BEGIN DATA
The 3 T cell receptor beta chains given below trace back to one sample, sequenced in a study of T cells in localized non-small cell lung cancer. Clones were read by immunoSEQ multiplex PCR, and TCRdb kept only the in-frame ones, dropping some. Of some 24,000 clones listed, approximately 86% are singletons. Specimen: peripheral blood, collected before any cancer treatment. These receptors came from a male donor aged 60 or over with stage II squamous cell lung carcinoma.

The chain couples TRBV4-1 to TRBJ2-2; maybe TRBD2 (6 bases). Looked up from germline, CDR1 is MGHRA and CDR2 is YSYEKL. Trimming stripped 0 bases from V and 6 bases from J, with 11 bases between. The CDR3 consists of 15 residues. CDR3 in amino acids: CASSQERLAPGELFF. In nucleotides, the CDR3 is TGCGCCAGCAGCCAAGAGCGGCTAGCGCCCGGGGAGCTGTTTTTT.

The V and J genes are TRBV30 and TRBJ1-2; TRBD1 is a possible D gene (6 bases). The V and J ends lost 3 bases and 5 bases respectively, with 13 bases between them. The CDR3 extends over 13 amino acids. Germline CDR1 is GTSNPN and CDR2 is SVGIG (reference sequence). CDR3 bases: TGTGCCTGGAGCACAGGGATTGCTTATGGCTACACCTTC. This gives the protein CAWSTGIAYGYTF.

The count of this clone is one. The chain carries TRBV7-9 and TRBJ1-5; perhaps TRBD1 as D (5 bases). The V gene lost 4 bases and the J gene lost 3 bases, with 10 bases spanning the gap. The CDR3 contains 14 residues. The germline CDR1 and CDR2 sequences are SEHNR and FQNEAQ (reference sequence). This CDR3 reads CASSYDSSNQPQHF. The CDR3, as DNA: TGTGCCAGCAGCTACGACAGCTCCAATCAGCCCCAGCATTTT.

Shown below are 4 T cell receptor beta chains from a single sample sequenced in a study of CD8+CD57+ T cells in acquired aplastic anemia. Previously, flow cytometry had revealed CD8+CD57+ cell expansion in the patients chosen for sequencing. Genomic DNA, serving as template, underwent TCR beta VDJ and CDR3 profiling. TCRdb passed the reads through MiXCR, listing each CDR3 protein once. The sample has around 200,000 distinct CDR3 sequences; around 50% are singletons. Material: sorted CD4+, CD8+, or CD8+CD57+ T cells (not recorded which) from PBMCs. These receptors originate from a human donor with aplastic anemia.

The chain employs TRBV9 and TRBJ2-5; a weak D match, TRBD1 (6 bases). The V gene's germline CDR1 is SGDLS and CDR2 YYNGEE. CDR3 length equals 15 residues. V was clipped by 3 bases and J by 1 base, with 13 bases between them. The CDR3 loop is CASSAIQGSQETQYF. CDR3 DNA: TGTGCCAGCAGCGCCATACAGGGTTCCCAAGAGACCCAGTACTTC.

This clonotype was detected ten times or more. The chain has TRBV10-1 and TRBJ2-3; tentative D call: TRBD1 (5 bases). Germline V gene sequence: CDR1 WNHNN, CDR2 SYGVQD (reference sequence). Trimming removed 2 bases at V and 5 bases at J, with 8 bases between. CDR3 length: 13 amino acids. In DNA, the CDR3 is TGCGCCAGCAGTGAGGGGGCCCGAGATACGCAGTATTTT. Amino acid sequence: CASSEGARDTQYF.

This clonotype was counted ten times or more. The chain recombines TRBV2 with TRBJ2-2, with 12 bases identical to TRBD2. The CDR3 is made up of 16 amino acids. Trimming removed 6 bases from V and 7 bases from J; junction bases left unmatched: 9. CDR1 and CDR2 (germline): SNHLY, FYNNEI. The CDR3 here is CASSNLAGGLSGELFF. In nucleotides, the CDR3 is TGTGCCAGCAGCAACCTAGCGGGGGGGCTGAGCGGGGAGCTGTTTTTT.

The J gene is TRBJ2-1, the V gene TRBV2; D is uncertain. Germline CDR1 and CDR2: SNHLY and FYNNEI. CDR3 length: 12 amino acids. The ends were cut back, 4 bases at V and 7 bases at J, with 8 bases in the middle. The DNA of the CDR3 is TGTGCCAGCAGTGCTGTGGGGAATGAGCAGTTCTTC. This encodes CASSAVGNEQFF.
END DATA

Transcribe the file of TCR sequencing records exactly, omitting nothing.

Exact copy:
The 3 T cell receptor beta chains given below trace back to one sample, sequenced in a study of T cells in localized non-small cell lung cancer. Clones were read by immunoSEQ multiplex PCR, and TCRdb kept only the in-frame ones, dropping some. Of some 24,000 clones listed, approximately 86% are singletons. Specimen: peripheral blood, collected before any cancer treatment. These receptors came from a male donor aged 60 or over with stage II squamous cell lung carcinoma.

The chain couples TRBV4-1 to TRBJ2-2; maybe TRBD2 (6 bases). Looked up from germline, CDR1 is MGHRA and CDR2 is YSYEKL. Trimming stripped 0 bases from V and 6 bases from J, with 11 bases between. The CDR3 consists of 15 residues. CDR3 in amino acids: CASSQERLAPGELFF. In nucleotides, the CDR3 is TGCGCCAGCAGCCAAGAGCGGCTAGCGCCCGGGGAGCTGTTTTTT.

The V and J genes are TRBV30 and TRBJ1-2; TRBD1 is a possible D gene (6 bases). The V and J ends lost 3 bases and 5 bases respectively, with 13 bases between them. The CDR3 extends over 13 amino acids. Germline CDR1 is GTSNPN and CDR2 is SVGIG (reference sequence). CDR3 bases: TGTGCCTGGAGCACAGGGATTGCTTATGGCTACACCTTC. This gives the protein CAWSTGIAYGYTF.

The count of this clone is one. The chain carries TRBV7-9 and TRBJ1-5; perhaps TRBD1 as D (5 bases). The V gene lost 4 bases and the J gene lost 3 bases, with 10 bases spanning the gap. The CDR3 contains 14 residues. The germline CDR1 and CDR2 sequences are SEHNR and FQNEAQ (reference sequence). This CDR3 reads CASSYDSSNQPQHF. The CDR3, as DNA: TGTGCCAGCAGCTACGACAGCTCCAATCAGCCCCAGCATTTT.

Shown below are 4 T cell receptor beta chains from a single sample sequenced in a study of CD8+CD57+ T cells in acquired aplastic anemia. Previously, flow cytometry had revealed CD8+CD57+ cell expansion in the patients chosen for sequencing. Genomic DNA, serving as template, underwent TCR beta VDJ and CDR3 profiling. TCRdb passed the reads through MiXCR, listing each CDR3 protein once. The sample has around 200,000 distinct CDR3 sequences; around 50% are singletons. Material: sorted CD4+, CD8+, or CD8+CD57+ T cells (not recorded which) from PBMCs. These receptors originate from a human donor with aplastic anemia.

The chain employs TRBV9 and TRBJ2-5; a weak D match, TRBD1 (6 bases). The V gene's germline CDR1 is SGDLS and CDR2 YYNGEE. CDR3 length equals 15 residues. V was clipped by 3 bases and J by 1 base, with 13 bases between them. The CDR3 loop is CASSAIQGSQETQYF. CDR3 DNA: TGTGCCAGCAGCGCCATACAGGGTTCCCAAGAGACCCAGTACTTC.

This clonotype was detected ten times or more. The chain has TRBV10-1 and TRBJ2-3; tentative D call: TRBD1 (5 bases). Germline V gene sequence: CDR1 WNHNN, CDR2 SYGVQD (reference sequence). Trimming removed 2 bases at V and 5 bases at J, with 8 bases between. CDR3 length: 13 amino acids. In DNA, the CDR3 is TGCGCCAGCAGTGAGGGGGCCCGAGATACGCAGTATTTT. Amino acid sequence: CASSEGARDTQYF.

This clonotype was counted ten times or more. The chain recombines TRBV2 with TRBJ2-2, with 12 bases identical to TRBD2. The CDR3 is made up of 16 amino acids. Trimming removed 6 bases from V and 7 bases from J; junction bases left unmatched: 9. CDR1 and CDR2 (germline): SNHLY, FYNNEI. The CDR3 here is CASSNLAGGLSGELFF. In nucleotides, the CDR3 is TGTGCCAGCAGCAACCTAGCGGGGGGGCTGAGCGGGGAGCTGTTTTTT.

The J gene is TRBJ2-1, the V gene TRBV2; D is uncertain. Germline CDR1 and CDR2: SNHLY and FYNNEI. CDR3 length: 12 amino acids. The ends were cut back, 4 bases at V and 7 bases at J, with 8 bases in the middle. The DNA of the CDR3 is TGTGCCAGCAGTGCTGTGGGGAATGAGCAGTTCTTC. This encodes CASSAVGNEQFF.